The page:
Big things often announce themselves in small things.

When Ann-Marie Holmes throws the fourth picture of her PowerPoint presentation on the wall, the German delegation is uneasy.

The vice president of chip manufacturer Intel first introduced the company and then the factory in Leixlip near Dublin, Ireland, to state politicians from Saxony-Anhalt headed by Prime Minister Reiner Haseloff.

A complex of three factories.

They have been built over the past 30 years.

A fourth is now under construction.

The Americans' only plant in Europe so far is currently being expanded for 12 billion euros - and will not remain alone for long.

Stephen Finsterbusch

Editor in Business.

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At the beginning of 2023, the first excavators and cranes roll on a field near Magdeburg.

Canals have to be dug, roads laid, foundations poured, huge halls built.

Intel wants to build a second European factory complex on an area the size of a village just outside the state capital of Saxony-Anhalt.

A huge factory for the production of the smallest computer chips.

Initial investment 17 billion, expansion plans of 20 billion.

Dublin is kind of a role model.

Formerly chemical and heavy engineering

Prime Minister Haseloff has seen what's in store for him in Ireland these days.

"A lot of work," he will say later.

Work that he and his team landed in a Europe-wide tender.

He calls it a starting shot.

After reunification, the East was de facto de-industrialized due to its ailing economy.

"Now we're talking about reindustrialization," he says in an interview.

Research associations and a modern economy, good jobs and the best prospects.

"That's important - not just for Germany," he says.

Saxony-Anhalt used to be a chemical location and Magdeburg a center for heavy engineering.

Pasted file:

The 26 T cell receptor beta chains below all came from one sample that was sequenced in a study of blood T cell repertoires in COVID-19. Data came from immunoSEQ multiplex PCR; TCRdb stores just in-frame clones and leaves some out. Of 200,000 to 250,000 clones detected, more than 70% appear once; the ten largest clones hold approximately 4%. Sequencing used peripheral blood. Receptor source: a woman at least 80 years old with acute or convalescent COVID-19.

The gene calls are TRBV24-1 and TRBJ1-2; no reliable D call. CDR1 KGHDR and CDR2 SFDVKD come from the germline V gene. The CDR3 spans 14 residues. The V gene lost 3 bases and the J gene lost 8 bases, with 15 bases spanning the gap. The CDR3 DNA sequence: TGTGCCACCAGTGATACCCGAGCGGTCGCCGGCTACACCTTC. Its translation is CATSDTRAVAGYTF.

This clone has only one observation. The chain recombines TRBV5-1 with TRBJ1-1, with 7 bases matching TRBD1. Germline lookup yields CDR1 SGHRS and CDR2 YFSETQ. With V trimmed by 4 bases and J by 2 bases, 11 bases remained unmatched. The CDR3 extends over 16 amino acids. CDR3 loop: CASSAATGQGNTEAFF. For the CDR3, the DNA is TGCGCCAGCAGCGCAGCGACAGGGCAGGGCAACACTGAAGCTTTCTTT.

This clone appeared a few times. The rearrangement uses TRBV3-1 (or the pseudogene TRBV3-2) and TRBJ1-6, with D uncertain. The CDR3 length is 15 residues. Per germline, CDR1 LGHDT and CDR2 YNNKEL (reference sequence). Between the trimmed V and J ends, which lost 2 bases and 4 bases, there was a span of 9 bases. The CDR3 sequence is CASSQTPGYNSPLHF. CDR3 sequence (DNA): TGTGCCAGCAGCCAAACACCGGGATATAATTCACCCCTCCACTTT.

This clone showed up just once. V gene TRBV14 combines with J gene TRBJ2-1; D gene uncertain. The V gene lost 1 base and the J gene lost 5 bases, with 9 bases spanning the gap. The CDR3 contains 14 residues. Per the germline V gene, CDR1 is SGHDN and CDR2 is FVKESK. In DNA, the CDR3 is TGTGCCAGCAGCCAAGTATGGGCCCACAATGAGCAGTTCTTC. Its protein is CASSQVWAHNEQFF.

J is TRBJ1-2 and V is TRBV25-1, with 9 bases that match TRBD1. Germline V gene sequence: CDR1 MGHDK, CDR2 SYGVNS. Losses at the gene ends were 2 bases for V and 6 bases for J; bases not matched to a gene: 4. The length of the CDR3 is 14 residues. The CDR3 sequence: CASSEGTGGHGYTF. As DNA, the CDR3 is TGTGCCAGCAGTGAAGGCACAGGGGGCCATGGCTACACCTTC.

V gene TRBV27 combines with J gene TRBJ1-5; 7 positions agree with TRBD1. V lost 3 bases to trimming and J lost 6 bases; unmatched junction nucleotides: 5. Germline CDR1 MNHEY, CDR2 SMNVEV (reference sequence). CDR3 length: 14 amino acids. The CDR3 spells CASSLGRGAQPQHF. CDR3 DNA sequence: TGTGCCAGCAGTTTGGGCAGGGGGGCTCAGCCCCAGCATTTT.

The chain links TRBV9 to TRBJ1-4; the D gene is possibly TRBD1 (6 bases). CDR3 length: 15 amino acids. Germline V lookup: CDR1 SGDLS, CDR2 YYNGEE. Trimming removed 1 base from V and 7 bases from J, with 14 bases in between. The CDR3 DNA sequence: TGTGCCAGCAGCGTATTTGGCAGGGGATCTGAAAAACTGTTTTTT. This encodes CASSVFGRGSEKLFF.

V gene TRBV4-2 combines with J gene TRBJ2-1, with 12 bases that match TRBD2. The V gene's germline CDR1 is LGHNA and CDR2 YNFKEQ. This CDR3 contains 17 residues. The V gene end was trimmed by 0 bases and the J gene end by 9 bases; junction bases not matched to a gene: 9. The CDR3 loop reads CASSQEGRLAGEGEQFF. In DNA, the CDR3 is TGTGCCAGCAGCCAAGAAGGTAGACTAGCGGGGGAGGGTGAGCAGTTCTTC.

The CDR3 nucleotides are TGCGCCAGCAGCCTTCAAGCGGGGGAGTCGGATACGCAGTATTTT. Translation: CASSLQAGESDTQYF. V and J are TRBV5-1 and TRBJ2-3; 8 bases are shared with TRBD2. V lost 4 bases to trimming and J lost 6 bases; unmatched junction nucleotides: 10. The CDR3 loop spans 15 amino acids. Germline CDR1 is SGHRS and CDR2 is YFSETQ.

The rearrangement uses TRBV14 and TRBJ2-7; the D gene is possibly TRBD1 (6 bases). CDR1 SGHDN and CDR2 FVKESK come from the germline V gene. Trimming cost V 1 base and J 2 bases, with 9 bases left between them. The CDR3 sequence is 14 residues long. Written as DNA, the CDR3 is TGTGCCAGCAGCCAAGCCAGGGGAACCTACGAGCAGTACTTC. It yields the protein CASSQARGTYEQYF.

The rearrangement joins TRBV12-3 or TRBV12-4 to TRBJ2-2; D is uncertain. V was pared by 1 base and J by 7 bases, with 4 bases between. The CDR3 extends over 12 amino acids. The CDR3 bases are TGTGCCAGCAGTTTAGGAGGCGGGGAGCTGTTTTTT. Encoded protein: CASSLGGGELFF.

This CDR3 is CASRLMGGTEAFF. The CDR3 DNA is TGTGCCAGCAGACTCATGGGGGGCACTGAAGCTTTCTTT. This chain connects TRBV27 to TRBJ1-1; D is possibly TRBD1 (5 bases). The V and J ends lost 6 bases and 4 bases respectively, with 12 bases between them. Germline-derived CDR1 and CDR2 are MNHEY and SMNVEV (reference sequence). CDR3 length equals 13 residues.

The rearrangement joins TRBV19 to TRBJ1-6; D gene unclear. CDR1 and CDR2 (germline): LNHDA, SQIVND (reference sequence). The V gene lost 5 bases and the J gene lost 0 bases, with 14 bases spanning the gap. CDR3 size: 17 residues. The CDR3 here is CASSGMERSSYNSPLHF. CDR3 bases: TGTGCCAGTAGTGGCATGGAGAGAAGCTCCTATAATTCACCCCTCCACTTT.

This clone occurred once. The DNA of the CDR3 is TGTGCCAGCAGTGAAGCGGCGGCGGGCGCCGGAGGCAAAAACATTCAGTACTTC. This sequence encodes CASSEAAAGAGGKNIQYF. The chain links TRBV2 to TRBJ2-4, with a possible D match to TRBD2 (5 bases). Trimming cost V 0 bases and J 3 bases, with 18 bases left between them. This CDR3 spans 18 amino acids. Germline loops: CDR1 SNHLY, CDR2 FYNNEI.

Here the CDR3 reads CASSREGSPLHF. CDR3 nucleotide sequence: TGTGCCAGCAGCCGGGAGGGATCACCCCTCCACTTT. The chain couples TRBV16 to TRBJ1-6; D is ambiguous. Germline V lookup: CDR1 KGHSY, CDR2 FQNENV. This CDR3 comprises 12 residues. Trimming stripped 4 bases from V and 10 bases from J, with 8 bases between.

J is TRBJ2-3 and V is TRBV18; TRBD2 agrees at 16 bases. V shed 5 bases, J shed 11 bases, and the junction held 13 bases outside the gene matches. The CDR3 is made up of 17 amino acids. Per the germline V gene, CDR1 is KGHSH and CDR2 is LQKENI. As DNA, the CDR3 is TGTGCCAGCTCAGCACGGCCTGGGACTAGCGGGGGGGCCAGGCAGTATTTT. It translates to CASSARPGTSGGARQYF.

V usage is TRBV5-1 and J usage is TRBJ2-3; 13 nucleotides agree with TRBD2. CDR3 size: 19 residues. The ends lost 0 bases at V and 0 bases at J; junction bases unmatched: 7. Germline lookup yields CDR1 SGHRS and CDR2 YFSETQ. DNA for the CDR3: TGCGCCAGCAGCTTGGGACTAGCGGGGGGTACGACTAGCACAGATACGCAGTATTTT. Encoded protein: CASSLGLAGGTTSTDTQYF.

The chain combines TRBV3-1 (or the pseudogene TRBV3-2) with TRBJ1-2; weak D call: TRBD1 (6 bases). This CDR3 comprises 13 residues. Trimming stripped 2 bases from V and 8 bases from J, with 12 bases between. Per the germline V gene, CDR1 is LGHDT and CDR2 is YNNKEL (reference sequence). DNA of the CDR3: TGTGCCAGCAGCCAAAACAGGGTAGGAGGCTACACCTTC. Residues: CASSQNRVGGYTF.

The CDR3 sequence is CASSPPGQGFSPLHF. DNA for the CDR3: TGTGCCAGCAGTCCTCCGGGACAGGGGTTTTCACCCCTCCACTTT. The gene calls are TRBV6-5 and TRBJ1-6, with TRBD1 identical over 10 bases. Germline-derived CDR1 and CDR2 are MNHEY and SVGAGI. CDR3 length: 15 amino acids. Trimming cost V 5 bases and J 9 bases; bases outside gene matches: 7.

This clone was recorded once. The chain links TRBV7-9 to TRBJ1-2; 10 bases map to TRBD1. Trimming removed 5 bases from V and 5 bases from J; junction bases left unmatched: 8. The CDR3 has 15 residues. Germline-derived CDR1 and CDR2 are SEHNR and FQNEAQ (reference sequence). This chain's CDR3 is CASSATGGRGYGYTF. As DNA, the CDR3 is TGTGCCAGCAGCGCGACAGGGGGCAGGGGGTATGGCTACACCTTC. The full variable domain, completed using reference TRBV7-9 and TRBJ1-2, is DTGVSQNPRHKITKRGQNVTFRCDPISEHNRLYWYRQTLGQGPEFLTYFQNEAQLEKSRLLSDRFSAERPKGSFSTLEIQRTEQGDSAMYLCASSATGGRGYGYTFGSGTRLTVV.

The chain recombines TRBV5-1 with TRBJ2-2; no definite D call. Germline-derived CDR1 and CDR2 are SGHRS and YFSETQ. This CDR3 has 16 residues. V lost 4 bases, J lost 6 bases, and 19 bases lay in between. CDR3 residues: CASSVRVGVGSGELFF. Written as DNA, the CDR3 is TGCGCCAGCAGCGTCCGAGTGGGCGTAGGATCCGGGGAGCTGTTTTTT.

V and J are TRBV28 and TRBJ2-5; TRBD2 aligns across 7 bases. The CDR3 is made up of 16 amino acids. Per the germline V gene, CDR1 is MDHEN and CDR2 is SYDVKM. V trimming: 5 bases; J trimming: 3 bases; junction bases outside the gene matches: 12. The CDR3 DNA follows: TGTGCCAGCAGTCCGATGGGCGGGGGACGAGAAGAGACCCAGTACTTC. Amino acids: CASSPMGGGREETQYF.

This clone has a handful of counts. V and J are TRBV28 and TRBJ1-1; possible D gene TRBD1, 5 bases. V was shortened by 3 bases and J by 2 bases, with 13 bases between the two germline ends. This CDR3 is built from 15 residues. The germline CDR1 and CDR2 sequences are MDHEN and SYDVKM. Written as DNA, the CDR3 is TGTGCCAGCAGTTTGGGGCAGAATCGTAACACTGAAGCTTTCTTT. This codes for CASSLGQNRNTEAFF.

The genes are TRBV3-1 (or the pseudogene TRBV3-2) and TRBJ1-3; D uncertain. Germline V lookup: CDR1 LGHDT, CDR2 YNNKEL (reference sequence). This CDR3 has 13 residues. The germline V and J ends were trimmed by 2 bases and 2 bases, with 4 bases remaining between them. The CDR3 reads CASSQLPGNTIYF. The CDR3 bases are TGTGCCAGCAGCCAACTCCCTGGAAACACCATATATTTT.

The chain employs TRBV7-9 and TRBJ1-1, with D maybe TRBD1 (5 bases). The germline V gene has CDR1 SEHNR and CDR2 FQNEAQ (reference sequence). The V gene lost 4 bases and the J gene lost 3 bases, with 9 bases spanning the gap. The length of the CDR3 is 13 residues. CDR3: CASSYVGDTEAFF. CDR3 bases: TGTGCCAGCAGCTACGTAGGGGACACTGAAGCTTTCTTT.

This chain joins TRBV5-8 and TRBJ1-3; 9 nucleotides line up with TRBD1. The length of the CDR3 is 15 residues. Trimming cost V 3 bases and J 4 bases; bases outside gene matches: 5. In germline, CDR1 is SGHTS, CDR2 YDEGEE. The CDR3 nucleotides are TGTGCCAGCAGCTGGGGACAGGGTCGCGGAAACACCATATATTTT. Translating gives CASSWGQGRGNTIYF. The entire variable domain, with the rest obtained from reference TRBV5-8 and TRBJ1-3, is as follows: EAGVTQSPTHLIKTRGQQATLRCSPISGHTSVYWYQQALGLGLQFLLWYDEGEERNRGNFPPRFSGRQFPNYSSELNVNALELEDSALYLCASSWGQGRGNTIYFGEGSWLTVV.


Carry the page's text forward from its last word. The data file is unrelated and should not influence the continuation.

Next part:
Now the city and the state are betting on tiny chips.

The region wants to become a stronghold for semiconductors, the northern tip in the central German chip triangle with Erfurt, Dresden - with help from Brussels and Berlin.

Because semiconductors are important.

Without them, no wheel turns today.

Once upon a time, Europe was at the top when it came to semiconductors.

Today it's only second rate.

The EU Commission has just presented its Chips Act, a collection of industrial policy goals and special administrative rules.

Berlin allocates billions to the federal budget in order to attract investors and come up to par with the highly subsidized locations in Asia.

Intel is the first to make use of this, as the group sees itself in tough competition.

He has just been dethroned as a long-standing industry leader by Korea's Samsung Group and ousted as technology leader by Taiwan's TSMC.

$200 billion to catch up

Now Intel wants to move forward again with an investment offensive.

To this end, it will invest 200 billion dollars in the coming decade – in the USA, in Israel and in Europe.

Here, the Americans want to set up a test and packaging site in Italy for up to 80 billion euros, stretch a research network between Danzig and Paris, modernize the Dublin plant and build up to eight new factories in Magdeburg.

The first two are right on schedule.